ISTE in VR. James McCrary, the incoming chair of ISTE Virtual Environments Network, and Steven Sato, organized several sessions of ISTE held in VR. To do so, they used Engage, which is a virtual reality platform that can be used for holding classes, events, meetings, and more in a virtual reality environment. The sessions were held entirely in VR, and anyone could create an account and did not need any experience to participate. During the week of ISTE, there was a nightly gathering held in Engage where speakers shared about the history of VR in education and what the future might bring with these technologies. The speakers included Hall Davidson, Caitlin Krause, and Azine Davoudzadeh

Building PLN. Attendees were also able to network in a variety of ways during the conference. One option was to initiate a video or text chat in the “Connect.” Using information provided from your profile, a custom list was generated of people you should meet. Profiled questions were focused on educational interests, preferred session formats and attendees also had to choose a team (owl, fox, octopus, and more) to participate in gamified professional development through networking activities and challenges each day. The live chat had more than 60,000 messages on Monday and so the ISTE team then created separate channels focused on topics, to help streamline conversations and also to encourage more networking.

Playgrounds. Many of the professional learning networks held virtual playgrounds, having educators present on different topics for 30, 60, or 90-minute sessions. These took place throughout the weekends and during the week and spanned a longer period than what might typically happen during the in-person conference. One thing about a conference the size of ISTE is that it can be hard to get to all of the things. Thousands of steps logged each day by attendees, traveling throughout the conference and the post-conference events. In a virtual event, we have less of the feeling of missing out on some sessions because we can catch recordings or we can access the content beyond when the actual event takes place. Playgrounds are always an opportunity to learn a lot of new ideas and make new connections.

Poster Sessions. A new feature was the virtual poster session which provided a very helpful template for anybody to create. During the scheduled time, presenters would interact with attendees, share additional resources, and could check in with the chat throughout the week. Each poster had a demo video so attendees could learn about the session if they did not make it to the live presentation. Presenting a poster session was a great opportunity to share ideas with attendees and walk away with new ones. I enjoyed sharing some of my students’ work and resources.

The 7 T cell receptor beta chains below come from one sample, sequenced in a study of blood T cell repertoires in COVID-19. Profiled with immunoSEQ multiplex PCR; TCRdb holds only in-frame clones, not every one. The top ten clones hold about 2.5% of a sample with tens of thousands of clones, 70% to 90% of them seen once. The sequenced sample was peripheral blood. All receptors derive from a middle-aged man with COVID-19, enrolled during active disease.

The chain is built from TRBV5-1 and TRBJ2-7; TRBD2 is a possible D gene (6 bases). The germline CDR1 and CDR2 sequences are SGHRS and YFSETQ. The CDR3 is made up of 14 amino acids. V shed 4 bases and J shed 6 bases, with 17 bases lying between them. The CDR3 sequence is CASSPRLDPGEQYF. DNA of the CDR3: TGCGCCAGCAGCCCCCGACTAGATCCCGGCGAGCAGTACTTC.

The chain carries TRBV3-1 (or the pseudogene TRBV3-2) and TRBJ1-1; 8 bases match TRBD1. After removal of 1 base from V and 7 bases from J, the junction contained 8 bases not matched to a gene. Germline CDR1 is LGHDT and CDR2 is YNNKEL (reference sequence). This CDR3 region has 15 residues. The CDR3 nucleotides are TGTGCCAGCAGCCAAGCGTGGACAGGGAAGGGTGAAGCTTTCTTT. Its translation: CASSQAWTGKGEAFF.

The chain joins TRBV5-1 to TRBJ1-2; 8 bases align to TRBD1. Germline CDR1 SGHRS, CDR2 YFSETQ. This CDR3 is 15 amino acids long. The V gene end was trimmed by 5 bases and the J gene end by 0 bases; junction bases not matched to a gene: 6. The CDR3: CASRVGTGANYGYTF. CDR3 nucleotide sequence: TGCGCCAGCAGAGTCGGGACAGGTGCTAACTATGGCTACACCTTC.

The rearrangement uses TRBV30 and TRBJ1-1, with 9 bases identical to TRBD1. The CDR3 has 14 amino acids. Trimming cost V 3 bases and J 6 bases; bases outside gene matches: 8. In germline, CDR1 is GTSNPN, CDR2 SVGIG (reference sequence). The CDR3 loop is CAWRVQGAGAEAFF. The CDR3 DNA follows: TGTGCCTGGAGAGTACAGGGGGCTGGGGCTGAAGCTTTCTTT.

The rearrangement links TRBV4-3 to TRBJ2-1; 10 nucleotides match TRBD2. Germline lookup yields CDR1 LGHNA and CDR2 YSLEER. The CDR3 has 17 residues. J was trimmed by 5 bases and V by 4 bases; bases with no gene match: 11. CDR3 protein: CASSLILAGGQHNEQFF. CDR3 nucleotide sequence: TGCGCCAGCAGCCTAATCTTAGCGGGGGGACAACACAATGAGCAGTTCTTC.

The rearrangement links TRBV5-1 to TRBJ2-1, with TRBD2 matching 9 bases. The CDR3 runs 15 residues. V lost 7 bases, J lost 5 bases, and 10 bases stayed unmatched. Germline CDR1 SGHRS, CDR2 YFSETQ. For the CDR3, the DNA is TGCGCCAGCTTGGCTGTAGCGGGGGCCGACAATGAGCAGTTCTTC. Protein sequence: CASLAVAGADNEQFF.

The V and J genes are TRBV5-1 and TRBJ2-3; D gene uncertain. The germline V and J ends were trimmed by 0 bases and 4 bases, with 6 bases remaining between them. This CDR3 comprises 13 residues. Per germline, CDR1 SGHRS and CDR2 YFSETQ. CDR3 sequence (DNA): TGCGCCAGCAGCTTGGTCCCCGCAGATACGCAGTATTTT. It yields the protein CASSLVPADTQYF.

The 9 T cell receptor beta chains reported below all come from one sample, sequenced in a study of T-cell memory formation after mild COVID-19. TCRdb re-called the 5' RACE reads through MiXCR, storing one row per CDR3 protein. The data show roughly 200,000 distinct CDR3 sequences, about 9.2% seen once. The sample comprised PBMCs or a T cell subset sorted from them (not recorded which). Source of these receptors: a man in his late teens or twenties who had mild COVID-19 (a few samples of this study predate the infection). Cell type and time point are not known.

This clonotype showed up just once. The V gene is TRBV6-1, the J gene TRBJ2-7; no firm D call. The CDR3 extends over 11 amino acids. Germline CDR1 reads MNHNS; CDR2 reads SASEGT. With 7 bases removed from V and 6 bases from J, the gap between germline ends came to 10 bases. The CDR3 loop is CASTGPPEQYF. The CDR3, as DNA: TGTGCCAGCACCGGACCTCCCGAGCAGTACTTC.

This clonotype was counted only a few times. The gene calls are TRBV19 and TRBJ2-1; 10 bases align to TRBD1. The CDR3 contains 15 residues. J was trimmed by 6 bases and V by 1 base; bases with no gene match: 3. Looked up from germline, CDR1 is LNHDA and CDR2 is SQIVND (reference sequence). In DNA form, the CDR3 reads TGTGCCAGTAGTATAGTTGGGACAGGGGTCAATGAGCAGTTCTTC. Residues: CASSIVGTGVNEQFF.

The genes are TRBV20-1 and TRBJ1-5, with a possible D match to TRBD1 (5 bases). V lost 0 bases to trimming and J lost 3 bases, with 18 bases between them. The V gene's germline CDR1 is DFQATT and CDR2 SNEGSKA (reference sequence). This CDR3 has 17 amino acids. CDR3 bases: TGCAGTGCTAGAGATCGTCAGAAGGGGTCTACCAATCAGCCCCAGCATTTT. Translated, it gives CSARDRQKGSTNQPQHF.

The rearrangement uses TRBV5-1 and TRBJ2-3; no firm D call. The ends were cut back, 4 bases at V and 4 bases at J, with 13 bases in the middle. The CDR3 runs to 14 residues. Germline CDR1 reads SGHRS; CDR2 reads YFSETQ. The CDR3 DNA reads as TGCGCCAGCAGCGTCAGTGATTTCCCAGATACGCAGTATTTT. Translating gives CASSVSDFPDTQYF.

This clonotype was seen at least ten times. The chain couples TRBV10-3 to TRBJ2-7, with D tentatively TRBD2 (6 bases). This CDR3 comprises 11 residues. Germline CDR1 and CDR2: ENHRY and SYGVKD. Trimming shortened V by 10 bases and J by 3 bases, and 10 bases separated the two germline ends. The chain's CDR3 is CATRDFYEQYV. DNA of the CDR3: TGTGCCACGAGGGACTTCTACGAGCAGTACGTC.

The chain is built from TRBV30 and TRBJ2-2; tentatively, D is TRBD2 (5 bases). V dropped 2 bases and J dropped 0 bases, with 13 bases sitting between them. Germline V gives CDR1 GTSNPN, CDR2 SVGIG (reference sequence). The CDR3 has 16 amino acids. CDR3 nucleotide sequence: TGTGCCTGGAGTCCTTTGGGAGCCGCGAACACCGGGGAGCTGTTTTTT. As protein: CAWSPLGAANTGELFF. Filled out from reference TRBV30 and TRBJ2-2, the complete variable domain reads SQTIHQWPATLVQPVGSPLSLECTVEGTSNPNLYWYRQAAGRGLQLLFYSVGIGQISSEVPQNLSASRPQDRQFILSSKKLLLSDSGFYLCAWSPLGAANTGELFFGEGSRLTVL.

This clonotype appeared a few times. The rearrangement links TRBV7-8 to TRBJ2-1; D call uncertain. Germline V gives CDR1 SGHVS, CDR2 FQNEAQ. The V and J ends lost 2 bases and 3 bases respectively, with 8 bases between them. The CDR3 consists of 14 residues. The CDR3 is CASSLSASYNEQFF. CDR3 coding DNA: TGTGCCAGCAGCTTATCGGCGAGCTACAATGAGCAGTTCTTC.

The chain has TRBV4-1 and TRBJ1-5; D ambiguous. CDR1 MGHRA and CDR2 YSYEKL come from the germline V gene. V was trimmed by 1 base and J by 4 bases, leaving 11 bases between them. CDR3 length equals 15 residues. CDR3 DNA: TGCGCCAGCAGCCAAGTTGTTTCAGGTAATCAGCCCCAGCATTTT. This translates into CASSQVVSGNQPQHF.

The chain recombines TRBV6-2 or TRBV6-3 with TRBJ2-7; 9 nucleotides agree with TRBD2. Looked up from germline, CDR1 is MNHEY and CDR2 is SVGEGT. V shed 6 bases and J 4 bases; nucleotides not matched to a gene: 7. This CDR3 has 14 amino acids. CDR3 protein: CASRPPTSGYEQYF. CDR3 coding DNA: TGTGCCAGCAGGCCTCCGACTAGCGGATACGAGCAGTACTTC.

A glimpse of the virtual poster session, Infographics

Expo hall. During the conference, there was a virtual Expo hall with over 300 exhibitors. Attendees could visit each booth to watch live demos, chat live with representatives from the tech company, quickly add resources to their digital tote, and enter raffles for the chance to win prizes. The expo hall is always a space that I make time for when in-person because of the opportunity to talk with each company and see new features and devices. The platform offered a good substitute for the in-person experience.

There are benefits to conferences that offer virtual components, of course, being more accessible to more educators and in many cases with a decreased cost. The variety of learning opportunities during this year’s ISTE conference were fantastic. Typical events at the conference include sessions, workshops, networking events, the expo, and poster sessions, and playgrounds. One might think that it will be kind of difficult to offer the same types of events in a virtual space however ISTE provided a great learning opportunity for educators from around the world. Being able to access the session recordings, connect with others on a global scale, set your own schedule, and gather new ideas and resources all within the interactive conference platform. I really appreciated the ease of navigating the platform, accessing sessions and resources, and making new connections.

A big thanks to the ISTE Team that planned this impressive virtual event. Although I prefer being able to be in the same “space” with PLN, ISTE20 Live did not disappoint. There were learning and networking opportunities everywhere. Hoping to see everyone in person for ISTE 2021, to be held in San Antonio, Texas in June.

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Rachelle Dené Poth

Rachelle Dené Poth is a Spanish and STEAM: Emerging Technology teacher at Riverview High School in Oakmont, PA. Rachelle is also an edtech consultant, presenter, attorney, and the author of seven books, her most recent Things I Wish [...] Knew includes stories from 50 educators. Rachelle is an ISTE Certified Educator. Follow Rachelle's blog at

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Becky Madsen

Do K-12 teachers receive university credit for participating in virtual or in-person conferences?

Becky Madsen

If a teacher participates in one of the virtual or in-person conferences, is there some type of certificate of completion or proof of attendance?